On one hand, Peacey is absolutely correct that the missing annotations from Thomason’s Tracts are an example of how digital archives can lead less-than-critical historians astray. The act of flipping through bound copies of his collection within the hallowed halls of the British Library is a completely different experience from me, alone, in my tiny studio apartment on a huge computer monitor. Much of Thomason’s original structure and the sensorial experience cannot be recreated.

Following this logic, on the other hand, leads me to question his two conclusions. First, if one is looking to replicate the experience of using the Thomason’s Tracts, how can photocopies be any better than the digitized version? Abstraction takes place the moment a document is inscribed into a new medium—copies will always be copies, no matter if they are photocopied, scanned, or some super cool future technology. The moment the smell of the paper or the feel of the page is missing, the scholar using the material has to be cognizant of recreating that aspect of her document. (My antiquarianism is showing a bit, no?)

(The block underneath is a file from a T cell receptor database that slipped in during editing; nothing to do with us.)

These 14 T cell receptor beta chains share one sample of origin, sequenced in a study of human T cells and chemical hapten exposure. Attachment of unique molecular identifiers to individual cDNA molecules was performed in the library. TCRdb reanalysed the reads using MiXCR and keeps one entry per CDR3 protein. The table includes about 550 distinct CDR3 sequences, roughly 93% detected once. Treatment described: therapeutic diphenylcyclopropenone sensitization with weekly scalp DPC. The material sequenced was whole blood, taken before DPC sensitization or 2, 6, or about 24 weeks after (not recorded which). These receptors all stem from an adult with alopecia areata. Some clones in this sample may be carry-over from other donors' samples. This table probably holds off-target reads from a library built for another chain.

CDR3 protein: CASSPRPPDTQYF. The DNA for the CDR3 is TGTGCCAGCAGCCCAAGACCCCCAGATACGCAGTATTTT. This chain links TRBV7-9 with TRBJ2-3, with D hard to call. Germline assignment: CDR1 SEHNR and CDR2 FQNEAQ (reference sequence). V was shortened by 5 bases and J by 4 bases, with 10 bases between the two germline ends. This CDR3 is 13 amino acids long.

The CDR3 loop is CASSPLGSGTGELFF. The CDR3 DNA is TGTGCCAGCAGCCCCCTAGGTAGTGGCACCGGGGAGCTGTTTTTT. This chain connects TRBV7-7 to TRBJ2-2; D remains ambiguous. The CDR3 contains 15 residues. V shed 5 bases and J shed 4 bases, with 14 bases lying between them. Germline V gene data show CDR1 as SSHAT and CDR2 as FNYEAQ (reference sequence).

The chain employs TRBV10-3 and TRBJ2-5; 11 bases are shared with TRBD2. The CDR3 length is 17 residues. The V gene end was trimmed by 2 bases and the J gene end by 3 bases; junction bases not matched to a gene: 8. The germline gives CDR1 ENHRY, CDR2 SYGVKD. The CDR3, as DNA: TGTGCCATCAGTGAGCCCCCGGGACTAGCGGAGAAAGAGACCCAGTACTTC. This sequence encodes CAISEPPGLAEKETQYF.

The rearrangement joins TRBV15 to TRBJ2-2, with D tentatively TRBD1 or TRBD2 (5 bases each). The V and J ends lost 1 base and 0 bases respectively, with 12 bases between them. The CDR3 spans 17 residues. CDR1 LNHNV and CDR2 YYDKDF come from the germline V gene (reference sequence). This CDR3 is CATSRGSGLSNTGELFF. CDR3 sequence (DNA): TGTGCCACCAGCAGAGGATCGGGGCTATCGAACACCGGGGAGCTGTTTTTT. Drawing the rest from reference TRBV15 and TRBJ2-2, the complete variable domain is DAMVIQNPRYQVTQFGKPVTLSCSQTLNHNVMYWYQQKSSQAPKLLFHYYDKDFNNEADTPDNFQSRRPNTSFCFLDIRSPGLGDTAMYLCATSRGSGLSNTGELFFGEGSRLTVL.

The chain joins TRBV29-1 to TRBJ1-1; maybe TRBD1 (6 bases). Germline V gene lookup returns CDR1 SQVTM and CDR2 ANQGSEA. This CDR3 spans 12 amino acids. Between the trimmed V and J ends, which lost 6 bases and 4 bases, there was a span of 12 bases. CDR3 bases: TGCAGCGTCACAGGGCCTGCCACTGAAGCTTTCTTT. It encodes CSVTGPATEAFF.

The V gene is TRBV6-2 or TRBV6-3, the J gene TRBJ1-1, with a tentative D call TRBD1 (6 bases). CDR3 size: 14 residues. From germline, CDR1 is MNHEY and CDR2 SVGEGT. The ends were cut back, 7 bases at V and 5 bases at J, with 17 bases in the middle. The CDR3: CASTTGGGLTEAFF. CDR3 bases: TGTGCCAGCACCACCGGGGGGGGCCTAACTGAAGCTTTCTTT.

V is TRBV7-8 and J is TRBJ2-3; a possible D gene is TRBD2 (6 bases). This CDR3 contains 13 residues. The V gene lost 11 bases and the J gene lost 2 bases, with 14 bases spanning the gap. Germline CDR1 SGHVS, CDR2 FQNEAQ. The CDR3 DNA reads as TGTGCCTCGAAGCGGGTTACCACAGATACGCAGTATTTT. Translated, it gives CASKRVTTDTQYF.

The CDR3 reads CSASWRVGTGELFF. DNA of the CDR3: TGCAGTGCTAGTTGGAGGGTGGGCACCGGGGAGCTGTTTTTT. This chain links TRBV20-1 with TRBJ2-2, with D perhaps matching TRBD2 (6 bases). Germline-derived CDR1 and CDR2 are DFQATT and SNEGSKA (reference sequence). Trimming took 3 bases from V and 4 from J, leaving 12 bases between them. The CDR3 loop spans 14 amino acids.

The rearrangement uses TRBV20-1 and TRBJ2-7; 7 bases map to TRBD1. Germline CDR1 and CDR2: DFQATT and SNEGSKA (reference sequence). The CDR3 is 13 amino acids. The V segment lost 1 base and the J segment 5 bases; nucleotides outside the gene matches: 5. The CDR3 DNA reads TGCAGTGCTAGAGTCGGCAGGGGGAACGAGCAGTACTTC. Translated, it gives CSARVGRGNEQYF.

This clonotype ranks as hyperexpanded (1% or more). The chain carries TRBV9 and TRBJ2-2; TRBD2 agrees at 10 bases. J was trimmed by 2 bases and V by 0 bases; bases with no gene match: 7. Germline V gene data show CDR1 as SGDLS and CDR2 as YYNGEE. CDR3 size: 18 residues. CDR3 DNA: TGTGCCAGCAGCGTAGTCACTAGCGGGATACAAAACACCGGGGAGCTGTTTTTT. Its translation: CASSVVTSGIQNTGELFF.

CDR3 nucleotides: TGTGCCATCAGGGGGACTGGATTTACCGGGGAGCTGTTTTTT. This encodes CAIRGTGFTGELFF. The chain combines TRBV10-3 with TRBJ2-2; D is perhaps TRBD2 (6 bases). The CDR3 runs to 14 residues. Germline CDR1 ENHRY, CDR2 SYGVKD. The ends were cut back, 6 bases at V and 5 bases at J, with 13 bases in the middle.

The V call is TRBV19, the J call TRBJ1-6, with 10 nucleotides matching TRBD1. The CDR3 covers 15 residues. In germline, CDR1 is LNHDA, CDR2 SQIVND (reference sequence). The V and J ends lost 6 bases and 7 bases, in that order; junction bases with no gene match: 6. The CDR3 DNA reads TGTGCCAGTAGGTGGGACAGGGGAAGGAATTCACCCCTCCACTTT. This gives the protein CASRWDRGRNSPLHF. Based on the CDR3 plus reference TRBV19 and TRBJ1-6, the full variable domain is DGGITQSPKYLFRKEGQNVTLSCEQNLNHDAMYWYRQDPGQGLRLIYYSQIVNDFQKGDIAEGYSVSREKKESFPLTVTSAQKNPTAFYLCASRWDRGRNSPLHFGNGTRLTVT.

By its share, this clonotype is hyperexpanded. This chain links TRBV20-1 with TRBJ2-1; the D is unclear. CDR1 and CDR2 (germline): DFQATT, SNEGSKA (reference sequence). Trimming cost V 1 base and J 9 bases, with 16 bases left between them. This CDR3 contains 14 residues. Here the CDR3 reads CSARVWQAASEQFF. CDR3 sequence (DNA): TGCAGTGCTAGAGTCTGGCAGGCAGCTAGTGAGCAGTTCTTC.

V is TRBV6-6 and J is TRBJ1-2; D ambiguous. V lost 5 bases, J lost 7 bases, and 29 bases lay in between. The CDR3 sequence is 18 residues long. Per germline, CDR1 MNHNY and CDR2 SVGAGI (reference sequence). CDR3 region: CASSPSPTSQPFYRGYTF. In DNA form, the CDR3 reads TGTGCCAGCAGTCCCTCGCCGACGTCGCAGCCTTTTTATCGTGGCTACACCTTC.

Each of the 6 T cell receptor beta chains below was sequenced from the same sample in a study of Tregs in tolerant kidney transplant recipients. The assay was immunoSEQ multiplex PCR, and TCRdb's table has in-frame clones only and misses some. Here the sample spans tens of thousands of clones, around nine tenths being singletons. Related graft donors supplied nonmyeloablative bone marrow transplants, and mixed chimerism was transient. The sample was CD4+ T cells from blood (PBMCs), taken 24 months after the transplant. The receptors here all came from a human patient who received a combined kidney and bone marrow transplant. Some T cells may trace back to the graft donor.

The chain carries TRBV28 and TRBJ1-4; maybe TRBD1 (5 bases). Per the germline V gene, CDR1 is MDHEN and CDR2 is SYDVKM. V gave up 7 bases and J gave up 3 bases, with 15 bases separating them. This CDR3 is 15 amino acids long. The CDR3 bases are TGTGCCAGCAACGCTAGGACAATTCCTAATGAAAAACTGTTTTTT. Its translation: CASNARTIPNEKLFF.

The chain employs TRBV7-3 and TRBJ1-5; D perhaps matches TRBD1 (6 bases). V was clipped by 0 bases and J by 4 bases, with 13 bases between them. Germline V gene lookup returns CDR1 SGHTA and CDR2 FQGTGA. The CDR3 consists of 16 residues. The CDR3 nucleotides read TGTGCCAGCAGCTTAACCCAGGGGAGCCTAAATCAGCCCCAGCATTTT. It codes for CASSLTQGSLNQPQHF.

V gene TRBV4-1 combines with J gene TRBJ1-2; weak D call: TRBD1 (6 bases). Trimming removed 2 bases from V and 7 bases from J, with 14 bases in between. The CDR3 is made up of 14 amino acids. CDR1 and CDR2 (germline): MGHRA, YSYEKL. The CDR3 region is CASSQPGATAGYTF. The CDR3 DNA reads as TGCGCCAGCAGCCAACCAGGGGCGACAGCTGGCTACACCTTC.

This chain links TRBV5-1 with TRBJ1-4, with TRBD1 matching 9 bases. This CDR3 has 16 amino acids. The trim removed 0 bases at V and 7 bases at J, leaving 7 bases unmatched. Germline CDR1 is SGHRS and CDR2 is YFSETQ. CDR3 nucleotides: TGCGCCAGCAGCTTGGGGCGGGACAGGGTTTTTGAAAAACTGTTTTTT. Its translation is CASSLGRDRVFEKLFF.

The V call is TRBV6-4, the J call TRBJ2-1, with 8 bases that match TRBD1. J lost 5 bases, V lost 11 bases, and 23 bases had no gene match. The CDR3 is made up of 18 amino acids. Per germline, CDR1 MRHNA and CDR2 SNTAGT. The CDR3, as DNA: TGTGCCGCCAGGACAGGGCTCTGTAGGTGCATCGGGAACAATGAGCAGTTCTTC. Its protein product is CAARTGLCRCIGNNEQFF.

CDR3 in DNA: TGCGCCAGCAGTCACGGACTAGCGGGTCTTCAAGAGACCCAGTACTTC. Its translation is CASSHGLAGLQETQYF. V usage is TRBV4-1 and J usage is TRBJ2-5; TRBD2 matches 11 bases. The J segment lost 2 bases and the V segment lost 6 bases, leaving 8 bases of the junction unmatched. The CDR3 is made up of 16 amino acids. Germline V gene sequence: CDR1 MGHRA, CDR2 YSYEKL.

Second, I am unconvinced that the missing annotations tell us anything about the failures of technologically recreated archives. Instead, I see one poorly digitized set of documents. Scholars are versed (though not explicitly instructed) in the culture of physical archives. They know how to use the materials, move around in the space, and conduct the “work of the archive.” Digital archives require the same literacy. Only since postmodernism forced us to confront the hidden systems of power inherent the archives, have we been conscious of how scholars can perpetuate these power systems or negate them. Perhaps this should carry over into our use of online archives—interrogate the silences, recreate the materiality, and be proactive on both of those fronts.

To their credit, EEBO has written many of the illegible annotations into the catalog records. Though not perfect, in doing so EEBO is acknowledging a shortcoming and correcting it. Yes, it is not like reading Thomason’s original annotation as he wrote it, but it is a start.